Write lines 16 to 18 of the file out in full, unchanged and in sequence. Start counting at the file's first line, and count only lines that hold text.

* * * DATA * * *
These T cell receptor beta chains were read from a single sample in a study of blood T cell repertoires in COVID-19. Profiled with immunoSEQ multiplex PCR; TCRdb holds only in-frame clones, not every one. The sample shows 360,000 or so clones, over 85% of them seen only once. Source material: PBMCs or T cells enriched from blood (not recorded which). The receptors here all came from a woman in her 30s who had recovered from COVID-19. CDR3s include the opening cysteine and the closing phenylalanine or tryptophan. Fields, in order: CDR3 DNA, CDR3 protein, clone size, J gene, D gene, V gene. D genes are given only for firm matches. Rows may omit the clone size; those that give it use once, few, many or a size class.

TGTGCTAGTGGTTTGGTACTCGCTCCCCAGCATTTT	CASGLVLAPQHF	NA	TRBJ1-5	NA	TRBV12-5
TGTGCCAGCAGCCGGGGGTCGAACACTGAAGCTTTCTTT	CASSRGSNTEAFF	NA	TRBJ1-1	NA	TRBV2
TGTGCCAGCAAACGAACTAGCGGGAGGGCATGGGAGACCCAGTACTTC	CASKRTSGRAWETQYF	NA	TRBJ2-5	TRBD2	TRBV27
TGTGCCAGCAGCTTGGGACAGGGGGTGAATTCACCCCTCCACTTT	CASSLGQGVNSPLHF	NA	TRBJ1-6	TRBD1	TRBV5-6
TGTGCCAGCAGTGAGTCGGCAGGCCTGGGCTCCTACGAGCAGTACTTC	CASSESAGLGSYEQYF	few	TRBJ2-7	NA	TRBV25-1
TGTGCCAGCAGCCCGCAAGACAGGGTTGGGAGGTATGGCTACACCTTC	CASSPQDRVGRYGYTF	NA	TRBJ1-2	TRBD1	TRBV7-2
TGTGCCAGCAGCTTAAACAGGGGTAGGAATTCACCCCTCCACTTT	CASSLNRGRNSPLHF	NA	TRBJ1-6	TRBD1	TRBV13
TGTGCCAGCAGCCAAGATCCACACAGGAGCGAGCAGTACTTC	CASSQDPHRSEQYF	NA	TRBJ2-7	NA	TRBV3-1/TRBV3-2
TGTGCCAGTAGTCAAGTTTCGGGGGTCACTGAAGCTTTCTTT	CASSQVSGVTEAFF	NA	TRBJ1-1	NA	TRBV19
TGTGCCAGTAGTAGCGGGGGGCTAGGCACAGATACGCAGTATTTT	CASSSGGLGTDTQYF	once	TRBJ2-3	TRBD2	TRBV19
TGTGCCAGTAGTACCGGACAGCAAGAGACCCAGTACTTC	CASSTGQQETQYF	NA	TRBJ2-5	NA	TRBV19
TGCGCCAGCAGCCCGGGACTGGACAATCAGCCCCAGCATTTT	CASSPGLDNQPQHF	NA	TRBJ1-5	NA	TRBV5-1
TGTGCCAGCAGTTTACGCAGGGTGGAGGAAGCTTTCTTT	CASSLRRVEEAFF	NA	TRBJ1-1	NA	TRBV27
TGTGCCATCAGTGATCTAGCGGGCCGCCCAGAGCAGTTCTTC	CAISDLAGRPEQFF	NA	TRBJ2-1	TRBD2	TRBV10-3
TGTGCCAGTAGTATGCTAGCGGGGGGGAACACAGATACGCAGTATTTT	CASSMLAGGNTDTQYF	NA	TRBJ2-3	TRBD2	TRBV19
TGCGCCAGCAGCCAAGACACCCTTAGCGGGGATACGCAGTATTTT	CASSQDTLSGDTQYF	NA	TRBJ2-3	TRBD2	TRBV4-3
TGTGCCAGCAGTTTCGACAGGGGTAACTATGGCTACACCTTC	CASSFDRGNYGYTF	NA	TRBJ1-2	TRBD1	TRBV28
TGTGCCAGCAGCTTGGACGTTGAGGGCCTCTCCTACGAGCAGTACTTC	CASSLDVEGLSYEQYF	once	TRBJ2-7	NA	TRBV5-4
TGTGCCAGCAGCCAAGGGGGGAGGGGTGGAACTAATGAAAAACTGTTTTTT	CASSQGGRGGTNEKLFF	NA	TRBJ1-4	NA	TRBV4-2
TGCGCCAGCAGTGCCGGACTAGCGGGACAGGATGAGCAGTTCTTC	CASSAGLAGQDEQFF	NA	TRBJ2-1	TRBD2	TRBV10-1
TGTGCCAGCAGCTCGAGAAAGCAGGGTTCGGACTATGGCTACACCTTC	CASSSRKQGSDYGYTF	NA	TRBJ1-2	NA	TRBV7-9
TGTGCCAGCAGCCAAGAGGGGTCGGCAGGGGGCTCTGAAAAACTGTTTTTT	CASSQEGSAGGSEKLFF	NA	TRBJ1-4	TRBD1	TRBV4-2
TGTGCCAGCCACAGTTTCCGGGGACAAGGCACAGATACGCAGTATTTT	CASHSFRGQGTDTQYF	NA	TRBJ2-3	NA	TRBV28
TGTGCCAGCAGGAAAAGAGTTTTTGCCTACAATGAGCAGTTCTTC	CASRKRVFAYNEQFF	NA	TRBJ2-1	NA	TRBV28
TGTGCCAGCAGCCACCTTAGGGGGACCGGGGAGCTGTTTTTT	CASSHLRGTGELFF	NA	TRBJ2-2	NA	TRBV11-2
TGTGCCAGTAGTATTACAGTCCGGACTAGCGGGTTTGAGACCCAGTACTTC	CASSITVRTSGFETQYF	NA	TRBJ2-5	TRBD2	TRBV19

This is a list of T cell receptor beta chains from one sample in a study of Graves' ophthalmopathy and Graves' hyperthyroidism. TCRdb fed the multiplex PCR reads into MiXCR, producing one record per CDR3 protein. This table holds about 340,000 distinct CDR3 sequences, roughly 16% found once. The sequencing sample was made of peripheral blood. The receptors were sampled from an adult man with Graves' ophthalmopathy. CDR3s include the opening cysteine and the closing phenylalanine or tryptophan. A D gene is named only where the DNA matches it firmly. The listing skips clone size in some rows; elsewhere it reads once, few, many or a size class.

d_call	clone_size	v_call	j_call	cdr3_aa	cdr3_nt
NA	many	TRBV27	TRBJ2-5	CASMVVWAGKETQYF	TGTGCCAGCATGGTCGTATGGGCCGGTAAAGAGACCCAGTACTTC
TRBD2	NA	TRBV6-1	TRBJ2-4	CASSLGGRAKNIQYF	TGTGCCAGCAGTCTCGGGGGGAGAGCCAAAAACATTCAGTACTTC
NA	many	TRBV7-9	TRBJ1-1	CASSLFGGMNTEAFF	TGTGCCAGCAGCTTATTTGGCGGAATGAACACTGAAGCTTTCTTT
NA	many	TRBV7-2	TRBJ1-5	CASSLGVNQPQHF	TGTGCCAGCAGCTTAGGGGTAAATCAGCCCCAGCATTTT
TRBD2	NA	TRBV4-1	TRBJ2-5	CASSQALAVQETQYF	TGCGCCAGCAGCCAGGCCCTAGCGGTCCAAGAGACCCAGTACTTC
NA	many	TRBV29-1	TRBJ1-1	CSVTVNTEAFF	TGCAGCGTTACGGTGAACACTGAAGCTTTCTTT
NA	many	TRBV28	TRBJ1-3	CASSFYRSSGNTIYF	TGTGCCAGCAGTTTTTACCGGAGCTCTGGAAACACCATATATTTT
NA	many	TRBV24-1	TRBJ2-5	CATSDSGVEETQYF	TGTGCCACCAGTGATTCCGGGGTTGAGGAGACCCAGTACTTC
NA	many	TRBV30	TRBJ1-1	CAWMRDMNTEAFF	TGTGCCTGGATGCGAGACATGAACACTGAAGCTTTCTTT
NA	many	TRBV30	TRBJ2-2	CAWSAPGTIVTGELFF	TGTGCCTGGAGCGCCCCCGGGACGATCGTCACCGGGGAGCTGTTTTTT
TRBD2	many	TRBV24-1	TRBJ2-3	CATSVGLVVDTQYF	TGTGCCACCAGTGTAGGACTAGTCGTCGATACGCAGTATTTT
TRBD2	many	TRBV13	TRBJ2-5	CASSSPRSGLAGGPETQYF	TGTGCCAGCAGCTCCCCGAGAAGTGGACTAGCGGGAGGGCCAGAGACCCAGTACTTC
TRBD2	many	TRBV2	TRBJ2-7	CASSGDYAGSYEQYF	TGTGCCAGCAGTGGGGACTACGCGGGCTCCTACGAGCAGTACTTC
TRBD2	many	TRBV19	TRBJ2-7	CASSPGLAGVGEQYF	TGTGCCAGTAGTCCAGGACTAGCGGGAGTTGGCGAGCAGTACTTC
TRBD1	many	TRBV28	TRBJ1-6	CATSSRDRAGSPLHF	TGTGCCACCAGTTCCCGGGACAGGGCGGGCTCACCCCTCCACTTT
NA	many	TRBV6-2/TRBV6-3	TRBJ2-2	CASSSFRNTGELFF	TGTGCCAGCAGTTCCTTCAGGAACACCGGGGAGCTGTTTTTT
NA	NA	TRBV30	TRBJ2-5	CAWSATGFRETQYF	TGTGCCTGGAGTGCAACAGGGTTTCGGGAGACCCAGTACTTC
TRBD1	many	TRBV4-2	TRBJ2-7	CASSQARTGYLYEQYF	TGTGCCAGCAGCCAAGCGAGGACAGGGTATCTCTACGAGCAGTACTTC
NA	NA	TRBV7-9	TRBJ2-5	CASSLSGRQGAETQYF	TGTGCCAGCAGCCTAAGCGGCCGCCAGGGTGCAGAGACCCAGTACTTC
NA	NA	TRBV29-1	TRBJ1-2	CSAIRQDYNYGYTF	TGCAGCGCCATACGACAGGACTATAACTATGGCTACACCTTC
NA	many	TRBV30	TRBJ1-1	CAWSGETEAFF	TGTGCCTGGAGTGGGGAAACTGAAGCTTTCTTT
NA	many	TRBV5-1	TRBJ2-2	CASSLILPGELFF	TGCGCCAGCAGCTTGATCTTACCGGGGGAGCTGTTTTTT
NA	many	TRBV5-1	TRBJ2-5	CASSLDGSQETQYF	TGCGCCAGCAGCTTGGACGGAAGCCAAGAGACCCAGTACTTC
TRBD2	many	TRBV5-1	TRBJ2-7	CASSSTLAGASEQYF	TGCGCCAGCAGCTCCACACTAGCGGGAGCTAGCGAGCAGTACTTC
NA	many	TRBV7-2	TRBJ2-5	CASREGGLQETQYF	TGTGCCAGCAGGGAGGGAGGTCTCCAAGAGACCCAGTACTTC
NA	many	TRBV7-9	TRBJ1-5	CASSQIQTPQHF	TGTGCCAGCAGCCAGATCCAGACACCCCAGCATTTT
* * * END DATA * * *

TGTGCCAGTAGTATGCTAGCGGGGGGGAACACAGATACGCAGTATTTT	CASSMLAGGNTDTQYF	NA	TRBJ2-3	TRBD2	TRBV19
TGCGCCAGCAGCCAAGACACCCTTAGCGGGGATACGCAGTATTTT	CASSQDTLSGDTQYF	NA	TRBJ2-3	TRBD2	TRBV4-3
TGTGCCAGCAGTTTCGACAGGGGTAACTATGGCTACACCTTC	CASSFDRGNYGYTF	NA	TRBJ1-2	TRBD1	TRBV28